Stories From My Grandma’s Bodyhttps://i0.wp.com/barrenmagazine.com/wp-content/uploads/2019/07/dermis.jpg?fit=1920%2C1272&ssl=119201272Exodus Oktavia BrownlowExodus Oktavia Brownlowhttps://barrenmagazine.com/wp-content/uploads/2019/02/Exodus-Oktavia-Brownlow-e1564364256431.jpg
In the present, my grandma, who has turned 77 today, and who has birthed 7 children during her lifetime, talks about the diet that she will go on, on Monday.
She talks about her diet to me, and to anyone who will listen.
She calls her children.
Her church friends.
She tells the man who has come to fix her Wi-Fi about this diet, as if it is something that she has already achieved.
I have heard this enemy of a word too many times to count today. The way that she says it, diet, with extra emphasis on the die, concerns me.
In the present, my grandma, who has turned 77 today, has decided that since it is her birthday, she will eat as she pleases. This will be her last hoorah, she says. Her last time eating like this before starting her very serious diet, on Monday.
When I dutifully bring her a second, and third slice of cake, I hear whispers from her body, jumbled stories from the past.
Her body tells me that it knows that I am a writer, that it knows that I will not forget their words, and that I will utilize their tales in some way.
I listen as stealthily as I can, because my grandma is a God-fearing woman who doesn’t believe in that hocus pocus, devil stuff. I fear being forcefully bathed in baptizing water, and sleeping with bibles underneath my pillow, so hiding behind my notebook, listening, I record their stories.
Stories from her mind, that has witnessed all the joys and tragedies that come with life, and how despite everything, it has still remained sound.
Stories from her breasts, where babies have sipped, and slept, and grown. From her heart, that has loved her family the most, and a husband that left this world before her.
Stories from her hands, that have both slapped against reluctant biscuit dough, and against my rebellious brown bottom.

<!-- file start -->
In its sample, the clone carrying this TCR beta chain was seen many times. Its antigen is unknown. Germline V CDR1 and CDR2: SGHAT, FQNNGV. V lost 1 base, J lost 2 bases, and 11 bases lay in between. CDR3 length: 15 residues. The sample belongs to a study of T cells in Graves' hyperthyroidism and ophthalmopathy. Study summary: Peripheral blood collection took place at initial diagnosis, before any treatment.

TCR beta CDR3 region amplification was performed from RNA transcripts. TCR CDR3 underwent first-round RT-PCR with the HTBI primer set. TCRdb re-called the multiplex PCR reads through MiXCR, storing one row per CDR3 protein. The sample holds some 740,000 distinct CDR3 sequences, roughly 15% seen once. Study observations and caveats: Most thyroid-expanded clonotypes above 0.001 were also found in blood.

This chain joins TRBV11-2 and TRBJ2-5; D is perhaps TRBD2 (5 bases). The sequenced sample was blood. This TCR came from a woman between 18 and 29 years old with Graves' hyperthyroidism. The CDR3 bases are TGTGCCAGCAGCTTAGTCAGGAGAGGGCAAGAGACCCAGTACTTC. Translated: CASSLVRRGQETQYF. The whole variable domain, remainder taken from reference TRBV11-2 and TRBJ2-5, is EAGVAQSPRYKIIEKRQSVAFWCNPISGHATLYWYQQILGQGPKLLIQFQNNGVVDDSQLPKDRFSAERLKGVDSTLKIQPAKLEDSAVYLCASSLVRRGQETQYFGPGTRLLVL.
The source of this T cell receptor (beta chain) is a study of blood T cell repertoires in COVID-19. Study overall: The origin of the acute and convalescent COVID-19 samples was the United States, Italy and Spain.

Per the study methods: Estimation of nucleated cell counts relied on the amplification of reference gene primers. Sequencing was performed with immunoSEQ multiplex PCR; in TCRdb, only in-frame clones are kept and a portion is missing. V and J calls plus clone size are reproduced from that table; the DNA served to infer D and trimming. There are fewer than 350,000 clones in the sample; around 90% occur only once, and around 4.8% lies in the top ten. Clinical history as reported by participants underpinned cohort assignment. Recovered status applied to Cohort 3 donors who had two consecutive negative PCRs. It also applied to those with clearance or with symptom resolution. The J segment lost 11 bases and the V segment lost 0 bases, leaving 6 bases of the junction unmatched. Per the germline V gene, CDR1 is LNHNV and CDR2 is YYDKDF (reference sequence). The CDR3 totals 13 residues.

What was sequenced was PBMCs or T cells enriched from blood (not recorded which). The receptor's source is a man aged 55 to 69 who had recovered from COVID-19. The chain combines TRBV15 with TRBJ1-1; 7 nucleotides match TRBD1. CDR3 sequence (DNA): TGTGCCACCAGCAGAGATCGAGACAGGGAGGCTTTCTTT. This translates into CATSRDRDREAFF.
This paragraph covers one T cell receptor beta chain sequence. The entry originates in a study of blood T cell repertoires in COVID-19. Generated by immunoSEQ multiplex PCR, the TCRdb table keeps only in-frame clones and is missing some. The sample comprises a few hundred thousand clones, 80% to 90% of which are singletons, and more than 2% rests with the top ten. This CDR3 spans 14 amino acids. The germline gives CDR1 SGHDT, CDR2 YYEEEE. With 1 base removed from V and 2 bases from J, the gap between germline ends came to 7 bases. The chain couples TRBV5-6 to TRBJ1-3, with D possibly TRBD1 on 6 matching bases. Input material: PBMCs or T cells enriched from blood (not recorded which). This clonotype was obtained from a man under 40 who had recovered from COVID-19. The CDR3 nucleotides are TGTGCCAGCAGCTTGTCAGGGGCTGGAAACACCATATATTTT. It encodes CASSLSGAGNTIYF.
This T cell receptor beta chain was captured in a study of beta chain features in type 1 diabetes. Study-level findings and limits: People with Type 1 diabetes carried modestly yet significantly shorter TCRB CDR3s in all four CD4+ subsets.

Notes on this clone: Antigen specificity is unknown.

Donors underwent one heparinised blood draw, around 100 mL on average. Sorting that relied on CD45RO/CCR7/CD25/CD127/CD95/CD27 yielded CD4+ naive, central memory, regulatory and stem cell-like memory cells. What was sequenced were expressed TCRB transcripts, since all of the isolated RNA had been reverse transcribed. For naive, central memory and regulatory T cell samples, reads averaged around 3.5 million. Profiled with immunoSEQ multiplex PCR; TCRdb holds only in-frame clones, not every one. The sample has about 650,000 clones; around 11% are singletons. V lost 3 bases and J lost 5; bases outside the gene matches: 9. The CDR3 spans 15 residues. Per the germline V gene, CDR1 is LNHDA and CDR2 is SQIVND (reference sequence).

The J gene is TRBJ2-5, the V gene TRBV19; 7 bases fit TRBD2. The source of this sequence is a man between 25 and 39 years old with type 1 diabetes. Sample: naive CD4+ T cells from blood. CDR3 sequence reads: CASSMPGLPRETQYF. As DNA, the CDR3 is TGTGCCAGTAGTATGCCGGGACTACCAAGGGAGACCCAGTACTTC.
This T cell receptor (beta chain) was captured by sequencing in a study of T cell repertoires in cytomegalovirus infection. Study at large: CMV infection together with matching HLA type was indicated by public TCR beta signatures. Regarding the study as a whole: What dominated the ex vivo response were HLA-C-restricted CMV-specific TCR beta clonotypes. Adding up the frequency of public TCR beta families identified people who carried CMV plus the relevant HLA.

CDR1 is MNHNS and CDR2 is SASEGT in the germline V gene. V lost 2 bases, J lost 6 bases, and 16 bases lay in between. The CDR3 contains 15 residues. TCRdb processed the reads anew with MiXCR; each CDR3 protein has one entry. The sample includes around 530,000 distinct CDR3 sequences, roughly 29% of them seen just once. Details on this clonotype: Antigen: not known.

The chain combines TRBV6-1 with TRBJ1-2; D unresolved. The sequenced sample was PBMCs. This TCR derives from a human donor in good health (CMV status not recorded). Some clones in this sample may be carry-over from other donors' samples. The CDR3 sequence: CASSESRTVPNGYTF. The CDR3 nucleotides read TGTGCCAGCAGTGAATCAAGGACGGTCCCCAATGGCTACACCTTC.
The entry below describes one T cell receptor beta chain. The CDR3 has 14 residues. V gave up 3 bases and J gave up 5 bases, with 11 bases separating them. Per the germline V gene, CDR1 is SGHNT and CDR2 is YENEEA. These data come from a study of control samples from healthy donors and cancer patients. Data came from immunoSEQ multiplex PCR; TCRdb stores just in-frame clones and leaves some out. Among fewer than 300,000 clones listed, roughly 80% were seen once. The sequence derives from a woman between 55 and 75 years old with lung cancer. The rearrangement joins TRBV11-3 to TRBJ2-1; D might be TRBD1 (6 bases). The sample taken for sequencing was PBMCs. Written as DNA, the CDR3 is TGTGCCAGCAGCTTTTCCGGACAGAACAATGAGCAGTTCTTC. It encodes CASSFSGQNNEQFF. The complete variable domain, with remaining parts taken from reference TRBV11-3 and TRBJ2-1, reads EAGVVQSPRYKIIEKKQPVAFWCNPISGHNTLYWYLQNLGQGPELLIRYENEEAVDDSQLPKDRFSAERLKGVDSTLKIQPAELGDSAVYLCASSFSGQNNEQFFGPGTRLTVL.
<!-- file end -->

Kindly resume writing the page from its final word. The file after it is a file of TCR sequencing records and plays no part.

When I look up, I see that she is studying me, not with suspicion, but rather with a small, intelligent smile.
In the future, and on Monday, I will mix 8 ounces of almond milk with 2 scoops of plant-based protein powder.
This will be her breakfast and lunch, she says.
She will drink plenty of water, she says.
She will sleep in place of meals that she cannot eat, she does not say, but I already know.
When I bring her this modest meal, the stories from her body, and the various parts that it contains, respond desperately to the sight of it as if it already senses the shift.
Her body tells me that it has thought about this diet, and that it has thought about dying. Her body tells me that it does not want to become a body that is temporary.
I shut the words out, unable to listen anymore. Instead, I focus on my grandma and who she is, and who she will become. For days, my grandma has talked about this diet, and how she will lose all of the fat that her body holds, and none of the things that she will gain.
“I want to be skinny,” she says, naturally knowing my thoughts, peeping my questioning eyes as I watch her sip her shake. She pauses. Clears her throat, almost coughing, but she steadies herself. “I want to be well enough to travel again. I want to visit my children. I want to see them in their own homes, and not just when they visit me in mine.”
When we hear this, her body and I, a silence grows in place of our selfishness. We had thought of her wealth of weight as something formidable, as something that was not easy to perish, and never as something that was holding her back.
I listen for her approval of the health shake, and she ensures me that it is good. When she is done, I wash out the cup, and I put the almond milk where it can get the coldest. I place the plant-based protein powder where she can easily reach it.
Back in the present, when crumbs of cake fall into my grandma’s lap, I sweep them away with my hand, and while I do this I am struck with visions of the past. I see a younger me, a child, sleeping against the thighs of my grandma, feeling the flicks of the church fan against my face in defense from the Mississippi heat.
In the background, my mama says that I am too big to lay in her mother’s lap, and my grandma tells her to leave me alone, that I am her big girl, and that I can lay in her lap if I want to.
In the background, the choir sings about how this world is not our true home, how this body is only temporary, and that there will be days that go beyond this earth in the great blue sky.
As my grandma rocks me to sleep, I dream about slapping my hands against stubborn biscuit dough, feeding my grandma as she has done for me countless times. I dream about gifting my grandma with a big, beautiful body. One, that will last forever.
Exodus Oktavia Brownlow is a Cruger, Mississippi native whose writing aesthetic includes purposeful horror, character-driven fiction, and nonfiction writing that aims to create a healthier world for us all. She is a graduate of Mississippi Valley State University with a B.A in English, and Mississippi University for Women with a MFA in Creative Writing. She is published with Electric-Literature, Rigorous Magazine, Anti-Heroin Chic Magazine, Valley Voices, Luna Luna Magazine, X-Ray-Literary Magazine, Jellyfish Review and more. Exodus has a healthy adoration for the color green.